PhD students Cheng Lyu, Kevin Li, and Quico Spaen are helping IEOR students connect in a new way by reviving and re-thinking an old program. The lunch and learn seminar brings together graduate students to discuss research topics, practice presentation skills, and learn about the latest software, tools, and techniques in the field. IEOR had a similar initiative in the past, but this time around the organizers are putting more focus on student needs to build the agenda. And with the IEOR department providing lunch to support the program, students can more easily participate.
“We also had this tradition three years ago, but the format was that one student would present his/her work for the whole hour,” remarked Cheng, “Basically, he/she used it for just rehearsal purpose. So, if I went to a conference or was doing a defense I could use this forum to give a presentation for one hour. There are good and bad things [about doing it this way]. The bad thing is because our audience does not know much about the topic of each talk, that if they talk for an hour, it is not that effective. So, this time we want to make it more diverse, and look at what the demand is from the group — what they need — and then cater to that demand.”
By focusing on what students need and working to deliver diverse content, the initiative is not only helping students practice their presentation skills, but serving them in other ways. For example, by allowing more than one topic per session, first-year students can learn about more topics in IEOR, helping them to make better decisions about what to research while here at Berkeley. The forum also gives students focusing on diverse topics in IEOR (e.g. energy systems, financial systems) a reason to connect with each other. Ultimately, since each student uses similar IEOR tools no matter the topic, these new connections can help give students a fresh perspective on their own research.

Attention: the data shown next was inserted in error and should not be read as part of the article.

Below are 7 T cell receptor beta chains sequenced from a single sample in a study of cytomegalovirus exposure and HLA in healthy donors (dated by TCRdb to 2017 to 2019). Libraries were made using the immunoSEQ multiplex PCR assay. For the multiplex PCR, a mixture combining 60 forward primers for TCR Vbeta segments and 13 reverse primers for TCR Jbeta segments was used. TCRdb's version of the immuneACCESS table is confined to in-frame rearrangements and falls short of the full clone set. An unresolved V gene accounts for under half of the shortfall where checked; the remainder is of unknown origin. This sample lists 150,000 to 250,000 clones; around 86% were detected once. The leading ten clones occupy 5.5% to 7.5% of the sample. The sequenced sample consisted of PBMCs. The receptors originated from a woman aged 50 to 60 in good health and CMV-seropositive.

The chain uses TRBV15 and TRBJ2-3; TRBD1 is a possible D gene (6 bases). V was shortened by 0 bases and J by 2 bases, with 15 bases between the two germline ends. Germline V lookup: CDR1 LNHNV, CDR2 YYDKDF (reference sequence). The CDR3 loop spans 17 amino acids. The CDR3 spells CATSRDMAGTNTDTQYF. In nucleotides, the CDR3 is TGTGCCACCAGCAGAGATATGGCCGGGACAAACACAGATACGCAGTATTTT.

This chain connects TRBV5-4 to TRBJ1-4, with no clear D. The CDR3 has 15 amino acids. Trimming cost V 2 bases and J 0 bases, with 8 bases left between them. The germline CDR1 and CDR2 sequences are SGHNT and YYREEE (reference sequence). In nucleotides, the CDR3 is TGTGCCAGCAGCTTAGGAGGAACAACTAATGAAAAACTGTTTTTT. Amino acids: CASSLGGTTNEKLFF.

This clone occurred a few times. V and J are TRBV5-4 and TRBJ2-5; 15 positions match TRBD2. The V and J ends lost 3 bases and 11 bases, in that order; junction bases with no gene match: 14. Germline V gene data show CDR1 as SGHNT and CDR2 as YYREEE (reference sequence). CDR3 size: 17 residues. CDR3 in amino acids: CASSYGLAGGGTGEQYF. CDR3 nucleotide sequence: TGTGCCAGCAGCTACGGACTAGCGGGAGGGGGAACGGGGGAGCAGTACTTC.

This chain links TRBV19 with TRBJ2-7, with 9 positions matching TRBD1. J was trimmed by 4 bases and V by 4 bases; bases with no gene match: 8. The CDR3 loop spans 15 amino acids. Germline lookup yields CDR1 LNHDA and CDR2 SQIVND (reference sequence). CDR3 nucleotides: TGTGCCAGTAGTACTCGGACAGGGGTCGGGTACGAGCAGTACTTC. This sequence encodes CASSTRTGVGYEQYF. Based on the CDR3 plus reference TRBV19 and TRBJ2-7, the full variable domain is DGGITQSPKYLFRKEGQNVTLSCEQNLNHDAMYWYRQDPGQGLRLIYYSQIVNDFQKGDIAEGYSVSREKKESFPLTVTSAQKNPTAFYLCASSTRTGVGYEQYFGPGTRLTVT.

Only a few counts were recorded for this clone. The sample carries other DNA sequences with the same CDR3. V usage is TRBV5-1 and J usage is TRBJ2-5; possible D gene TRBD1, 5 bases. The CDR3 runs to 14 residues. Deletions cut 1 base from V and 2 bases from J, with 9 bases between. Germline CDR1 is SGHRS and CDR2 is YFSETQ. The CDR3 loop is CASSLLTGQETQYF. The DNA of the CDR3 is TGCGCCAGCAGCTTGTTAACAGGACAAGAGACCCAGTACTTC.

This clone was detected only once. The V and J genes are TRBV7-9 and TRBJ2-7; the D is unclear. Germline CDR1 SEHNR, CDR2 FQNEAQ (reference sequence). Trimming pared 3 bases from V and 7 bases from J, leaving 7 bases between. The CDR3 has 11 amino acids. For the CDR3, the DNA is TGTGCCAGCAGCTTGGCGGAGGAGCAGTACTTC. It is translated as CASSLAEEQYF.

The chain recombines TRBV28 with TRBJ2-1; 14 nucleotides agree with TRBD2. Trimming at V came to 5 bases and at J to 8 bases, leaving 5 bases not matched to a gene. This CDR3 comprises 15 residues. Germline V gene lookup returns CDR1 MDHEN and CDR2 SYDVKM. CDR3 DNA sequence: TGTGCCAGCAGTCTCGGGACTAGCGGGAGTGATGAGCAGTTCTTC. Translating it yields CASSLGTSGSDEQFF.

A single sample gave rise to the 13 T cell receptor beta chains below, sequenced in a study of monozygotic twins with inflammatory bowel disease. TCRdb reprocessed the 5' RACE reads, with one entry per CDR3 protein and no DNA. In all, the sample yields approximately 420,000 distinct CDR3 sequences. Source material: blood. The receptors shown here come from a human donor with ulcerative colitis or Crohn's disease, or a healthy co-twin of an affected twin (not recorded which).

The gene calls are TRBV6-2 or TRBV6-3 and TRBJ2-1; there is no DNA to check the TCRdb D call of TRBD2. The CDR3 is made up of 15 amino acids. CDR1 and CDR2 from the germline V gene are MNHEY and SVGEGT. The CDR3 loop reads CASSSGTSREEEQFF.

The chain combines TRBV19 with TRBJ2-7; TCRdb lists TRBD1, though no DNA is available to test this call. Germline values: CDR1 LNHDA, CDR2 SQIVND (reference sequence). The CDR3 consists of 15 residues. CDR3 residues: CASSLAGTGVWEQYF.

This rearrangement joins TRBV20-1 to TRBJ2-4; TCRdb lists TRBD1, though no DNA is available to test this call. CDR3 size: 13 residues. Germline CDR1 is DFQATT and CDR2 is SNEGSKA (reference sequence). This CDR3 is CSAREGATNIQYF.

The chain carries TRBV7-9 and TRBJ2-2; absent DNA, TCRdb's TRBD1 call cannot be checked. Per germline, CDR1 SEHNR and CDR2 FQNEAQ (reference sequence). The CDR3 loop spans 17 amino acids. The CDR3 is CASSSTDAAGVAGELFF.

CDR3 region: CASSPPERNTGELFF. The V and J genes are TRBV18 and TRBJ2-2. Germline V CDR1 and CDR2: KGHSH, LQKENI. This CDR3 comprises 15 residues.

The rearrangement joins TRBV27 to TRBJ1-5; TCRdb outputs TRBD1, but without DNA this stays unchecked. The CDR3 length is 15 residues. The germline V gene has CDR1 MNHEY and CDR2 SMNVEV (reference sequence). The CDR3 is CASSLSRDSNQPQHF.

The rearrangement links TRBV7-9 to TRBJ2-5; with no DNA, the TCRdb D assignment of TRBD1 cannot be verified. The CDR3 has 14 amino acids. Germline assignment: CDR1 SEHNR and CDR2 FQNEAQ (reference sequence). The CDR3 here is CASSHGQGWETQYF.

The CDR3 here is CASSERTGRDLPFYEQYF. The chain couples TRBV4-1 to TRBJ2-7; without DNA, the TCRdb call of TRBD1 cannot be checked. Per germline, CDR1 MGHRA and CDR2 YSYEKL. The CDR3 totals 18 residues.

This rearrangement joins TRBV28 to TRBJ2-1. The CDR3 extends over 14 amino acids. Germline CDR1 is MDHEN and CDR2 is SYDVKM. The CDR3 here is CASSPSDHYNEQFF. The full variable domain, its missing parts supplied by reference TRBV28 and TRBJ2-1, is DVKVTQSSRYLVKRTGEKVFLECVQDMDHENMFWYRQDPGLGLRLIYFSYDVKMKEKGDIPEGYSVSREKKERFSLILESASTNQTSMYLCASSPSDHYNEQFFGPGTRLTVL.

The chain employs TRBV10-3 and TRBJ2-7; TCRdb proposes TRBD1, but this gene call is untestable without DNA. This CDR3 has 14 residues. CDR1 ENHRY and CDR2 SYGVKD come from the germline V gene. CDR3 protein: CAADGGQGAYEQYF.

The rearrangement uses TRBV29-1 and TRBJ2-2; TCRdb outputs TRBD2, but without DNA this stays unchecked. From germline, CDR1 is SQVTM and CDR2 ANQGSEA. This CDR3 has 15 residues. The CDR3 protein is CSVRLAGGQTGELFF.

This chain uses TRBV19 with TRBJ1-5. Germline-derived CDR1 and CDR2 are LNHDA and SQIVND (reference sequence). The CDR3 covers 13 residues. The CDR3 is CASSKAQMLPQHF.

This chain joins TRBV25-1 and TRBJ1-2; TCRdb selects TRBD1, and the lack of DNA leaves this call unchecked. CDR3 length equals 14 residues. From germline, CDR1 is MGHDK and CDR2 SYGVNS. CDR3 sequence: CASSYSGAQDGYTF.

The initiative is also focusing on getting students acquainted with the software and techniques that are becoming more important for the field. For example, the first session this year showed students Git, a version control software, and the basics of how to set up a Python development environment.
“We see computation as being a big part of our research and our career. So, we had a session on Python — and not holding your hand through the entire process — but pointing you to the right resources, getting you started, and hopefully get your hands dirty. Everyone is busy, so we want to make these things accessible in an efficient way,” said Kevin.
For the next session, the group sought feedback and focused on a completely different topic.
“At the second session we did a research and career panel because a lot of people were interested in doing internships, and wanted to know what other people in the department were working on. So, the idea of that session was to foster that interest and to get people knowledgeable about what other people are doing in terms of research, internships and jobs,” said Quico.
Ultimately, besides helping students practice new skills, become acquainted with the latest tools, and learn about what their colleagues are researching, the lunch and learn initiative’s biggest value might be in helping students get connected in the first place.
“This lunch and learn may be small but it’s already creating a better atmosphere in the department. When I first came here 4 or 5 years ago, first year students generally got together because of preliminary exams, but after the second year they disappear, you don’t know where they are,” said Cheng, who also mentioned that the current department renovations, which had a big focus on making the graduate offices more usable, also helped students connect this year,”And [before the renovations] only a few students were here [working at school]. I never saw others and didn’t know what they were doing or what they were up to. So, I felt isolated, especially when I got stuck on something. I feel that it is better to have someone to talk to besides just your advisor, because you can’t always see him or her. We think that by doing this seminar that we can get everyone more activated.”